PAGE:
2019 JAN FEB DOWN COUNTRY ROADS MAGAZINE DCR Jan.Feb.2019 web - Page 29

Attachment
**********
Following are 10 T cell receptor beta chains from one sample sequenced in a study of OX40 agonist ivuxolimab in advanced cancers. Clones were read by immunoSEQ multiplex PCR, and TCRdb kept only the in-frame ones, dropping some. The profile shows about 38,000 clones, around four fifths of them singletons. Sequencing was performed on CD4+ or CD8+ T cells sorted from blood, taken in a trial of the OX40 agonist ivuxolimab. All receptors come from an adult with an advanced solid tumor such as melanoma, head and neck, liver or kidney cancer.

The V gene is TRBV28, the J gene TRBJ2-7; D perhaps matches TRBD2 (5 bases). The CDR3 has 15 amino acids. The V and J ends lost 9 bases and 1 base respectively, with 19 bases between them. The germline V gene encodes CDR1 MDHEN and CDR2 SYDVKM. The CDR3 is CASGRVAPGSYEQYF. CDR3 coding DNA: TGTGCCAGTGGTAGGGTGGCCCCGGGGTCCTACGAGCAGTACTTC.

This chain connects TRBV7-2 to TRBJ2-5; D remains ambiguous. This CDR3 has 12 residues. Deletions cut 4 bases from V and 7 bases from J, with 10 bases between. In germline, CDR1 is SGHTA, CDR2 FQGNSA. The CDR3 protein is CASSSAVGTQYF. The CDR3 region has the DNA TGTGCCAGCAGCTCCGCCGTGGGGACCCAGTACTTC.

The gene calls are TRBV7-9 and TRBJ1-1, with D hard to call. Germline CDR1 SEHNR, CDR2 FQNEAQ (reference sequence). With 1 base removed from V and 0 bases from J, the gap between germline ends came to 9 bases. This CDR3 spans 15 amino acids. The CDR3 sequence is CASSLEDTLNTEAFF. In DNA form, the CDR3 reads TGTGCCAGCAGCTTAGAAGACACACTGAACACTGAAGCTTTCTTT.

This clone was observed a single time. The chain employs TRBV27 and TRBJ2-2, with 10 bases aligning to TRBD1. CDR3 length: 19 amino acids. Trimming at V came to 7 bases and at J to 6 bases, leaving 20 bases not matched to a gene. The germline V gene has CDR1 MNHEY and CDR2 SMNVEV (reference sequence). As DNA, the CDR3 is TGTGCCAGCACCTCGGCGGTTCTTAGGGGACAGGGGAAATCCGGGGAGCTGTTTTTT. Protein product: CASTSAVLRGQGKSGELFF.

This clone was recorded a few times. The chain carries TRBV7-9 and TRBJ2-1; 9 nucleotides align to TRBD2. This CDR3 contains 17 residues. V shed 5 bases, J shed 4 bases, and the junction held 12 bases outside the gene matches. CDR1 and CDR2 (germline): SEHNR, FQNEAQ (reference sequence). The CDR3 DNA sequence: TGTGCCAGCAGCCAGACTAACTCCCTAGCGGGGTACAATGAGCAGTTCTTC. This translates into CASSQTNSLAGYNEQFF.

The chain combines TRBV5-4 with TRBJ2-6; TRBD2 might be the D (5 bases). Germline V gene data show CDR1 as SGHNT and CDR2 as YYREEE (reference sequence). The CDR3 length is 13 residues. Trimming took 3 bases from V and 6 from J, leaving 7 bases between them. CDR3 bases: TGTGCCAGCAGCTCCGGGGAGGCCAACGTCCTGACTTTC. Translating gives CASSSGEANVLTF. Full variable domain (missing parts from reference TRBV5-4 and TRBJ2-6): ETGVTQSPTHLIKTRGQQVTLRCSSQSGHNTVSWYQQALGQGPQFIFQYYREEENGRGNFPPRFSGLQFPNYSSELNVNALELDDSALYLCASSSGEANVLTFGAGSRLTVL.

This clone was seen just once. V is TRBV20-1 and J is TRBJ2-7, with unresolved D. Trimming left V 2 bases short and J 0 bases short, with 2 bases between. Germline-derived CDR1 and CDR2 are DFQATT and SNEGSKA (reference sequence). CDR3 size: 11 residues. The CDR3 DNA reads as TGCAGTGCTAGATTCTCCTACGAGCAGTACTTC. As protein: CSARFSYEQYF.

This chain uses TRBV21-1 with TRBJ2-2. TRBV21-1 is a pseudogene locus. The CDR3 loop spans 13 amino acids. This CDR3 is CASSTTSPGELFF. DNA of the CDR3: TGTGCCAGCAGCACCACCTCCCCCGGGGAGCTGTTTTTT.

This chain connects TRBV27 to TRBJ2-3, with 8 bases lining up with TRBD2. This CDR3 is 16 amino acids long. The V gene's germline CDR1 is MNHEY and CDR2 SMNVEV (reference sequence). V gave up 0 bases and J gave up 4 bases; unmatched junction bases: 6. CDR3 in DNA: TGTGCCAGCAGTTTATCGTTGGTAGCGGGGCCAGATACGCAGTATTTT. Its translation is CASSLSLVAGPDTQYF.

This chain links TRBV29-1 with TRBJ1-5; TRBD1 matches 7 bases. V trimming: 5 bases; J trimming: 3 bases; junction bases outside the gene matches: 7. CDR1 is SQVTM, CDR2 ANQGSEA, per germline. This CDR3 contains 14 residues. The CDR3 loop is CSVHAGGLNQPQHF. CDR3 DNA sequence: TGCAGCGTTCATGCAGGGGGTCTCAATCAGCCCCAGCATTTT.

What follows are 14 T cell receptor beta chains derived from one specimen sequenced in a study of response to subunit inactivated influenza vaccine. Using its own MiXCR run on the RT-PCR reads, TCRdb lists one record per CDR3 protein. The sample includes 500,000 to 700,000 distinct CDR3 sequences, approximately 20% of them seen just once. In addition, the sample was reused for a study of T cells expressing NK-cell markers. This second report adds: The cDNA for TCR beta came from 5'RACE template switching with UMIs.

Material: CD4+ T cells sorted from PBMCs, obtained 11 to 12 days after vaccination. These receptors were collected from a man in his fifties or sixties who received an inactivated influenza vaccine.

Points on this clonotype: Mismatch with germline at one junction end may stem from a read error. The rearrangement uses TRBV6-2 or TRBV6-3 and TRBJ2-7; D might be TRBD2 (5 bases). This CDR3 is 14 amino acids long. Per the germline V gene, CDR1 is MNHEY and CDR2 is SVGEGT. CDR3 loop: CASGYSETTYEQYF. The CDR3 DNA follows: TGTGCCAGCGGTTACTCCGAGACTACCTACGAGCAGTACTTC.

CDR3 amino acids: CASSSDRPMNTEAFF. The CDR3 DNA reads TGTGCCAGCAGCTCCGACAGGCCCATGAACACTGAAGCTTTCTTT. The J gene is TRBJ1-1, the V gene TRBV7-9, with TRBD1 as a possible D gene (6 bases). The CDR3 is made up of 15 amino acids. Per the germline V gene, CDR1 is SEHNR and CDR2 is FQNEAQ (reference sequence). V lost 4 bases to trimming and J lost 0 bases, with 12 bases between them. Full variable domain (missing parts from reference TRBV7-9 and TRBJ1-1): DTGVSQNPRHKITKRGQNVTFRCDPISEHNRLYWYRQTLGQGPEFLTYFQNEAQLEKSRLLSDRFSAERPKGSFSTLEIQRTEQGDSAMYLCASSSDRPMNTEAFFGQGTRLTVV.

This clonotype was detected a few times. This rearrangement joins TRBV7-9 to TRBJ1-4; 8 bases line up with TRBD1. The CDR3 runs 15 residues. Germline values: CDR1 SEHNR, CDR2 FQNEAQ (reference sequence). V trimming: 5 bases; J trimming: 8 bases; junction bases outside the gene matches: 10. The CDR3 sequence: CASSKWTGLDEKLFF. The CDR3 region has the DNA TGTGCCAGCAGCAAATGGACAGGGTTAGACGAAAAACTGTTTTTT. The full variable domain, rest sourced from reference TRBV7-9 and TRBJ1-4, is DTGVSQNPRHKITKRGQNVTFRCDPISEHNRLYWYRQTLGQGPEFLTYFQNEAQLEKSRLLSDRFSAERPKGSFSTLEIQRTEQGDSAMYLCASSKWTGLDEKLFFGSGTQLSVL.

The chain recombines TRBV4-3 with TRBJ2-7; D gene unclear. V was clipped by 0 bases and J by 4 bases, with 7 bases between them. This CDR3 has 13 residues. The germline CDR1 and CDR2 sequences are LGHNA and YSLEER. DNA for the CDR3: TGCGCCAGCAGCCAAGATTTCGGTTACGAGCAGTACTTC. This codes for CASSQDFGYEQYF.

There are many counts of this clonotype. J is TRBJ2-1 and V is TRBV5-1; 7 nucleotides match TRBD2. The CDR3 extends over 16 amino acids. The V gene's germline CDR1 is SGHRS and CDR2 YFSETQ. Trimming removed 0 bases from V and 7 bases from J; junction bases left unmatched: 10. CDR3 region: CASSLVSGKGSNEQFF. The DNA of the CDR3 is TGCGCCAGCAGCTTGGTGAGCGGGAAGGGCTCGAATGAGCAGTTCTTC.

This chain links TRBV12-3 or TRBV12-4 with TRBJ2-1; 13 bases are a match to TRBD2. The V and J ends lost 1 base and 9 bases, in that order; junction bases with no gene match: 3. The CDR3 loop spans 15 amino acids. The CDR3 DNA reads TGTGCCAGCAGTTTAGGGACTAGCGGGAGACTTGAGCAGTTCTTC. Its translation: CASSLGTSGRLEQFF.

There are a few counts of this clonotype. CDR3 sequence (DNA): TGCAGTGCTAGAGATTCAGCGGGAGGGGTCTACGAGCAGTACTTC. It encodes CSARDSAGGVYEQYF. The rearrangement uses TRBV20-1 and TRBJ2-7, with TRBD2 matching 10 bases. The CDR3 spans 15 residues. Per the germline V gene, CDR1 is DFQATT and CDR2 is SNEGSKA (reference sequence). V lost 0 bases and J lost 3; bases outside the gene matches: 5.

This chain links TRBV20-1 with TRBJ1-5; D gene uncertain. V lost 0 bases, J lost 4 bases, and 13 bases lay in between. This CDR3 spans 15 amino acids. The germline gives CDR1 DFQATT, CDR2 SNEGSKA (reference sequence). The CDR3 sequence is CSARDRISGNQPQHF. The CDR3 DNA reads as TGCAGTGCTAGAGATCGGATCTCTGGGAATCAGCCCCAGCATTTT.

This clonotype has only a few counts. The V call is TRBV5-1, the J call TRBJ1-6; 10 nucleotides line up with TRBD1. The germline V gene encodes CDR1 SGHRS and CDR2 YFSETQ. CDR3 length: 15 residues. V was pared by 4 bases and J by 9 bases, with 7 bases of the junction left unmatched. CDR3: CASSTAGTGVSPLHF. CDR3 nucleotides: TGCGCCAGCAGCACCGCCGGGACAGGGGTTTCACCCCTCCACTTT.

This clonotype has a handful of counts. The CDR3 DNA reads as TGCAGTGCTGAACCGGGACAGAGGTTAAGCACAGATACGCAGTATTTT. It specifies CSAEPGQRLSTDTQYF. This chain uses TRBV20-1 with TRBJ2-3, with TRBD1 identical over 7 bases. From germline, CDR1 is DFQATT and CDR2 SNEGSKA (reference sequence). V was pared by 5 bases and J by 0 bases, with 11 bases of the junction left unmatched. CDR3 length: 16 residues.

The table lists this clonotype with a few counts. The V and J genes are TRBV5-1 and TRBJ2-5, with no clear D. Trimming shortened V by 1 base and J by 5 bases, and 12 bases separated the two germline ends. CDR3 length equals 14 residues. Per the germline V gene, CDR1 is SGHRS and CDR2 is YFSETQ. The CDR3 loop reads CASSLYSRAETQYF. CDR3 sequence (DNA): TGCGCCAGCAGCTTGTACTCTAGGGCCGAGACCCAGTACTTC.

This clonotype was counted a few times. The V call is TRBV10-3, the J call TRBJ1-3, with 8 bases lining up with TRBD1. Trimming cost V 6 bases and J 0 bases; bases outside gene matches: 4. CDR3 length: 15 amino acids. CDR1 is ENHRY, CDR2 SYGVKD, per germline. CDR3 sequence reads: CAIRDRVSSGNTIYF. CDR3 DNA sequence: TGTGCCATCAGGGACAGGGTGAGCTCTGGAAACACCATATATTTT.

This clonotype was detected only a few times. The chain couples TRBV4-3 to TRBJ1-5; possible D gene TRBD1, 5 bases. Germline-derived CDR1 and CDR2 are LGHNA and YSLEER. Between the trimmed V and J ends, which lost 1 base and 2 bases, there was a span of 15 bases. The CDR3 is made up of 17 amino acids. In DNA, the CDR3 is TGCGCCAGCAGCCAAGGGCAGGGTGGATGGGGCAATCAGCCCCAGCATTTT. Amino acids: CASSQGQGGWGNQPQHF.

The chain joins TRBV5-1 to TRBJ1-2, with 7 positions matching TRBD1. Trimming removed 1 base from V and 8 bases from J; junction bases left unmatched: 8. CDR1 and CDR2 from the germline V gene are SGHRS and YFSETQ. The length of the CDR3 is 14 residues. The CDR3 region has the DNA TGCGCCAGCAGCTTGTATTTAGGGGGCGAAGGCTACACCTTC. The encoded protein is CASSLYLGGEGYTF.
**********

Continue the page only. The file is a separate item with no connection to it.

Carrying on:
Dr.­Matthew­Bunkers,­the­science­and­operations­officer, and­Susan­Sanders,­warning­coordination­meteorologist,­list the­“then­and­now”­improvements:­internet-based­communi- cations,­ cell­ phones,­ satellite­ imagery,­ computer­ modeling, lightning­detection,­Doppler­radar,­more­automated­and­in-per- son­surface­observations­plus­decades­of­increasingly­sophis- ticated­research.­Yes,­they­still­send­up­weather­balloons,­twice daily,­just­like­their­counterparts­70­years­ago.­The­balloons­are a­proven­and­affordable­way­to­gather­weather­data­from­the surface­up­to­60,000­ft. When­the­winds­kick­up­and­the­snow­gets­really­deep,­op- erators­at­the­S.D.­Department­of­Highways­can­roll­out­their “fire­trucks.”­They­don’t­squirt­water­or­foam,­but­Todd­Sea- man,­regional­engineer,­and­Barry­Bruce,­equipment­shop­fore- man,­use­the­fire­equipment­analogy­to­describe­their­$200,000 400-horsepower,­6x6­rigs­that­are­dedicated­to­clearing­inter- state­highways­and­major­state­roads.­Big­rotary­snow­blowers usually­come­from­federal­surplus­for­around­$40,000. With­flexibility­to­mix­and­match­equipment­and­move­gear around­the­state­to­aid­other­highway­maintenance­regions, Todd­explains­the­state­basically­has­two­levels­of­snow­re- sponse.­Smaller­storms­are­answered­with­trucks­fitted­with plows­and­side-mount­wings­plus­side­plus­salt-spreading­gear. Big­blizzards­put­the­“fire­trucks”­on­the­road.­As­conditions dictate,­the­big­rigs­can­be­fitted­with­V-plows­for­busting­deep drifts.­ Truck-mounted­ rotary­ plows­ and­ rotary­ blowers mounted­on­big­front-end­loaders­can­dig­their­way­through clogged­roadways,­especially­beneath­highway­overpasses. Better­communications­capability­and­decades­of­experience since­1949­also­have­resulted­in­more­cooperation­and­training for­snow­removal­crews­at­every­level­of­government.­When required,­the­governor­can­activate­the­Emergency­Operations Center­in­Pierre­to­coordinate­a­multi-level­response,­including requests­for­resources­from­adjacent­states. In­1949,­hundreds­of­clumsy­bulldozers­with­no­weather protection­for­operators­finally­broke­through­the­big­drifts. Today,­plow­drivers­can­take­off­their­jackets­when­they­climb into­a­cab.­Powerful­diesel­engines­—­tire­chains­when­neces- sary­—­radio­gear,­computer­screens,­cell­phones­and­front- and­rear-facing­cameras­make­them­almost­invincible.­Experi- ence­also­plays­an­important­role.­Storm­response­protocols help­managers­determine­when­it­is­time­to­pull­equipment­and wait­out­the­storm. Grim­as­the­blizzards­were,­jokes­grew­from­shared­experi- ences­and­were­passed­along­with­mail,­medicine­and­news. A­rancher­walked­to­a­neighbor’s­place­to­discover­his­friend carrying­ a­ shovel­ out­ to­ the­ windmill,­ a­ 25-footer­ with­ its blades­spinning­just­above­an­impressive­drift. “What­are­you­doing,”­the­visitor­asked. “I­can­hear­the­pump­squeaking,”­the­owner­answered,­mat- ter-of-factly.­“It­needs­a­shot­of­oil.” At­another­place,­a­farmer­told­his­town­friends­by­telephone that­provisions­had­run­out,­but­the­family­was­surviving­on egg­sandwiches. “Sandwiches?”­the­town­dweller­inquired.­“You­said­your cupboards­were­bare.­You­don’t­have­any­bread.” “Don’t­worry.­­We­fixed­that­right­away,”­replied­the­farmer. “We­fry­two­hard­and­one­soft.” DOWN COUNTRY ROADS 29